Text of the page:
Original German WWII Early Non-magnetic Iron Cross First Class 1939 by Eduard Görlach & Söhne - EKI
Original Items: Only One Available. This a very good example of a WWII Iron Cross First Class 1939, with a non-magnetic core, flat design, and straight pin attachment. It is marked with Präsidialkanzlei des Führers Lieferant (Presidential Chancellery Supplier) number 51 on the pin, which represents maker Eduard Görlach & Söhne of Gablonz a.d. Neisse, part of the so-called "Sudetenland" during WWII. Today it is known as Jablonec nad Nisou in the Czech Rebublic.
The core on this example looks to be made from some type of alloy, probably zinc or maybe tombak. These non-magnetic types were seen almost exclusively during the early war period. The paint is well retained on most of the background, with wear through on the date and central swas (hook cross). The silver portions of the award show a lovely lightly tarnished patina. The pin back is still full functional and in great shape.
The basic design of the WWII crosses is a central Tatzenkreuz (cross pattée) struck from iron or brass, and mounted in a silver frame which has a raised crenulated decorative border. The obverse of the cross bears the date 1939 under a "mobile" swas. Second class crosses would have a ring at the top where a ring was attached, and had more markings on the back. The first class award, however, was meant to attach directly to the front of the uniform.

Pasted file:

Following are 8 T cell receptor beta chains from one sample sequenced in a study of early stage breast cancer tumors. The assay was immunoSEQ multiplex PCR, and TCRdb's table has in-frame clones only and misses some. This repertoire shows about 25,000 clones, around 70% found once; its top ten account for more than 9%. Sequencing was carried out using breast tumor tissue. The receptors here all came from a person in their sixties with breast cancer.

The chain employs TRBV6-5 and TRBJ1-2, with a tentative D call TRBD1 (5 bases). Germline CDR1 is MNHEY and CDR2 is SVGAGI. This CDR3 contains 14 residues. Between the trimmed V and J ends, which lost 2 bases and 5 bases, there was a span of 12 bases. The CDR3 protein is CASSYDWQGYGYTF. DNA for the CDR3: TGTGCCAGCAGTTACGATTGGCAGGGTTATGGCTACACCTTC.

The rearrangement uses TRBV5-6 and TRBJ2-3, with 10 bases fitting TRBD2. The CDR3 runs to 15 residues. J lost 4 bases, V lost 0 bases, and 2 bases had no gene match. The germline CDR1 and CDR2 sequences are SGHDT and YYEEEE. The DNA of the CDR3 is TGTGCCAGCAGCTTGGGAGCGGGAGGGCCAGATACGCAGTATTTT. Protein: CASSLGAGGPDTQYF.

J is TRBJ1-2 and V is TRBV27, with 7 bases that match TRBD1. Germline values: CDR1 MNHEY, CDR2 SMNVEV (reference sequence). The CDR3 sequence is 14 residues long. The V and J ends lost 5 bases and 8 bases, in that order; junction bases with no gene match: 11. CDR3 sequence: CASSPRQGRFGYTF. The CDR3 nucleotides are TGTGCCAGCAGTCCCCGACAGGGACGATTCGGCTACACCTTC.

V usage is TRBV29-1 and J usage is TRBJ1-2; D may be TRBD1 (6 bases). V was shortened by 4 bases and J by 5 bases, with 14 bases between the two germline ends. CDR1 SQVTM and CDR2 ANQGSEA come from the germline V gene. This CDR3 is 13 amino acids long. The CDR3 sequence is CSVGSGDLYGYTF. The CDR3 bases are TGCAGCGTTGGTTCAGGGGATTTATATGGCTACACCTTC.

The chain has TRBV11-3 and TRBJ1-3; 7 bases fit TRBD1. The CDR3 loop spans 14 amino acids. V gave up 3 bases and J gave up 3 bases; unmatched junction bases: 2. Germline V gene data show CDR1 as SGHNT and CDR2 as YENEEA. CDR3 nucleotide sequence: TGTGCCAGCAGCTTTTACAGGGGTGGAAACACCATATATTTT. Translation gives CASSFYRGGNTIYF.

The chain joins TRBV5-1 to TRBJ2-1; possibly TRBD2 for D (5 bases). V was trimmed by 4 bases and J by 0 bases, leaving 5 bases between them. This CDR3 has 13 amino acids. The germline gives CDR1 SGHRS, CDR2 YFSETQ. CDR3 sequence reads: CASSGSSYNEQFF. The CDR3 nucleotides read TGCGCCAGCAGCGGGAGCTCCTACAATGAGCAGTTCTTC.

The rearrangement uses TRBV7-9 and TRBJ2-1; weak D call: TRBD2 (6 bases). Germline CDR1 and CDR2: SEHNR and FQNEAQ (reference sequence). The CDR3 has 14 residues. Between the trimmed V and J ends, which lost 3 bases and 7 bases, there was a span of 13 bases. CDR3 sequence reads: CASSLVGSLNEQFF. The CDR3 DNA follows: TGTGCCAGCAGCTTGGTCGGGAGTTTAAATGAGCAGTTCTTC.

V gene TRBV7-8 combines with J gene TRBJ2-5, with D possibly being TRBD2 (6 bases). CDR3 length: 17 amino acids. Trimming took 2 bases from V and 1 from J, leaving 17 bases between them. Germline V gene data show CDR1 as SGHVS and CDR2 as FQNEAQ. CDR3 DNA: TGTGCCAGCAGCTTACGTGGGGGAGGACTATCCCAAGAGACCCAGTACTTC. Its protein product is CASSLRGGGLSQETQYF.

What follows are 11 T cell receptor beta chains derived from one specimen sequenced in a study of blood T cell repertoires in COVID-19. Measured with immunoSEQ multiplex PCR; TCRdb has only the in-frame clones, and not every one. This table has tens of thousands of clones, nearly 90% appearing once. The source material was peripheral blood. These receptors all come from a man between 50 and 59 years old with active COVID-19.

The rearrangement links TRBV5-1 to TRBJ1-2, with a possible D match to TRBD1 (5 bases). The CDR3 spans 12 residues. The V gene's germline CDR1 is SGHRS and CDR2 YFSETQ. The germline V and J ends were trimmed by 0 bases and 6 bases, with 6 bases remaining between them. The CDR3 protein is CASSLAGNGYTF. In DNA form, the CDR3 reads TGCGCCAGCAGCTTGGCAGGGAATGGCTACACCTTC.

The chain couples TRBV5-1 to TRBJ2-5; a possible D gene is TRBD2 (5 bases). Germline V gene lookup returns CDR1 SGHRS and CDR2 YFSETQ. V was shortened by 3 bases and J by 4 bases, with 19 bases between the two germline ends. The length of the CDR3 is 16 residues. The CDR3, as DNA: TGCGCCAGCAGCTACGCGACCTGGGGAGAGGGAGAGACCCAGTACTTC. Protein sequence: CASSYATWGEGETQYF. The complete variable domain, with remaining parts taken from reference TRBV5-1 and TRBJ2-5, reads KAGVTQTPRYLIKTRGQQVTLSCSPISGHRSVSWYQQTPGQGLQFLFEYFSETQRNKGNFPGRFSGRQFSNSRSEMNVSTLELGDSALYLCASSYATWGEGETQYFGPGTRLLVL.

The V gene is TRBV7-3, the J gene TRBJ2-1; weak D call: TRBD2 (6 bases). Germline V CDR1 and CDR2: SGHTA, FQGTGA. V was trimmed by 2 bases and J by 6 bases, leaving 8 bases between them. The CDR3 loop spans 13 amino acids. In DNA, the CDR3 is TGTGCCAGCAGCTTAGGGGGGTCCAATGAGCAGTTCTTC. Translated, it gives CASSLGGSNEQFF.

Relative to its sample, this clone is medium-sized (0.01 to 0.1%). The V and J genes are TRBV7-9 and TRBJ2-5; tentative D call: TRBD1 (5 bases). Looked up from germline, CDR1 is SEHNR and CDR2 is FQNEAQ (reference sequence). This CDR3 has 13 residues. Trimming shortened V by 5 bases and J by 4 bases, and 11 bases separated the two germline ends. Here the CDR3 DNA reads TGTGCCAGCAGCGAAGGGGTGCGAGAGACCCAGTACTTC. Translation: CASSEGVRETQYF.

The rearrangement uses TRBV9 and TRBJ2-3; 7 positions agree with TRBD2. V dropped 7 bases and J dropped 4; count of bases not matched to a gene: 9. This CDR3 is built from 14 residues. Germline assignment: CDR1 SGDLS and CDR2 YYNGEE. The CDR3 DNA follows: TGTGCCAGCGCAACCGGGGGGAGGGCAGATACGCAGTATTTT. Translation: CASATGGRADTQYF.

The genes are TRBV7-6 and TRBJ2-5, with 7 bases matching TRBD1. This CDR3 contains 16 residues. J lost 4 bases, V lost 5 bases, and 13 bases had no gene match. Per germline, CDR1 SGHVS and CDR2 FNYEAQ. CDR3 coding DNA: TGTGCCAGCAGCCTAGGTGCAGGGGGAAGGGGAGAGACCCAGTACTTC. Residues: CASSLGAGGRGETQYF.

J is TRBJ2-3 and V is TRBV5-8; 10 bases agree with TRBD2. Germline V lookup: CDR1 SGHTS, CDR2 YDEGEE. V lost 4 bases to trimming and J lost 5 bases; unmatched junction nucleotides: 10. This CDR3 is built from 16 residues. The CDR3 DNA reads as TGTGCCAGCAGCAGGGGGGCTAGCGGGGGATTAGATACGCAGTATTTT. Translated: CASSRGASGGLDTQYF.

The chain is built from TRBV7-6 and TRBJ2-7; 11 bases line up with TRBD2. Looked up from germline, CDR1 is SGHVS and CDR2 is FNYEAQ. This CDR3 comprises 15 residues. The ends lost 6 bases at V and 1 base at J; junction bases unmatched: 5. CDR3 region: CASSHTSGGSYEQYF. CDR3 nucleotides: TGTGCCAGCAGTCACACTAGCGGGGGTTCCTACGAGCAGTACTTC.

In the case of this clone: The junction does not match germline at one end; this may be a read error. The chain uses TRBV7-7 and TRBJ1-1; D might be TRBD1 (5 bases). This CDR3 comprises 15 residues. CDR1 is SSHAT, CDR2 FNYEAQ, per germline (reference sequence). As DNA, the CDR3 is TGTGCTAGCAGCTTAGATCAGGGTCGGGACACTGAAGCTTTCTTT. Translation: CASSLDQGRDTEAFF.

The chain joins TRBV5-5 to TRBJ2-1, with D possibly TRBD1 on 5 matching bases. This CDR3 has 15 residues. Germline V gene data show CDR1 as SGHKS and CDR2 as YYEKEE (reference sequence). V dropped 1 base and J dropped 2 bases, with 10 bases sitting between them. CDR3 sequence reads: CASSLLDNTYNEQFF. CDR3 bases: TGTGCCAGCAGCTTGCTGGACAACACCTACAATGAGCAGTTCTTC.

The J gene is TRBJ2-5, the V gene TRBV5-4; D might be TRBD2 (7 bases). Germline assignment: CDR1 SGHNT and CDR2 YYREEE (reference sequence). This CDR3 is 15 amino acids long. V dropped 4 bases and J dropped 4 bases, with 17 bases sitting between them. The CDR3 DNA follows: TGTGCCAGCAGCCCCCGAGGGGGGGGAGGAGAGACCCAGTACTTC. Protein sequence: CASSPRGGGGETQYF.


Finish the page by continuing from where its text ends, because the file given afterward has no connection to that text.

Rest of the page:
Please note the edge seam for authentication, which is not present on reproductions. Iron crosses were commonly constructed from an iron core sandwiched in a surrounding two part silver frame, normally the seam of these two silver parts is visible around the edge of the cross as is seen on this fine example.
The Iron Cross (Eisernes Kreuz, abbreviated EK) was a military decoration in the Kingdom of Prussia, and later in the German Empire (1871–1918) and NSDAP Germany (1933–1945). It was established by King Friedrich Wilhelm III of Prussia in March 1813 backdated to the birthday of his late wife Queen Louise on 10 March 1813 during the Napoleonic Wars (EK 1813). Louise was the first person to receive this decoration (posthumous). The recommissioned Iron Cross was also awarded during the Franco-Prussian War (EK 1870), World War I (EK 1914), and World War II (EK 1939, re-introduced with a swas added in the center).
The Iron Cross was normally a military decoration only, though there were instances of it being awarded to civilians for performing military functions. Two examples of this were civilian test pilots Hanna Reitsch who was awarded the Iron Cross 2nd Class and 1st Class and Melitta Schenk Gräfin von Stauffenberg, who was awarded the Iron Cross 2nd Class, for their actions as pilots during World War II.
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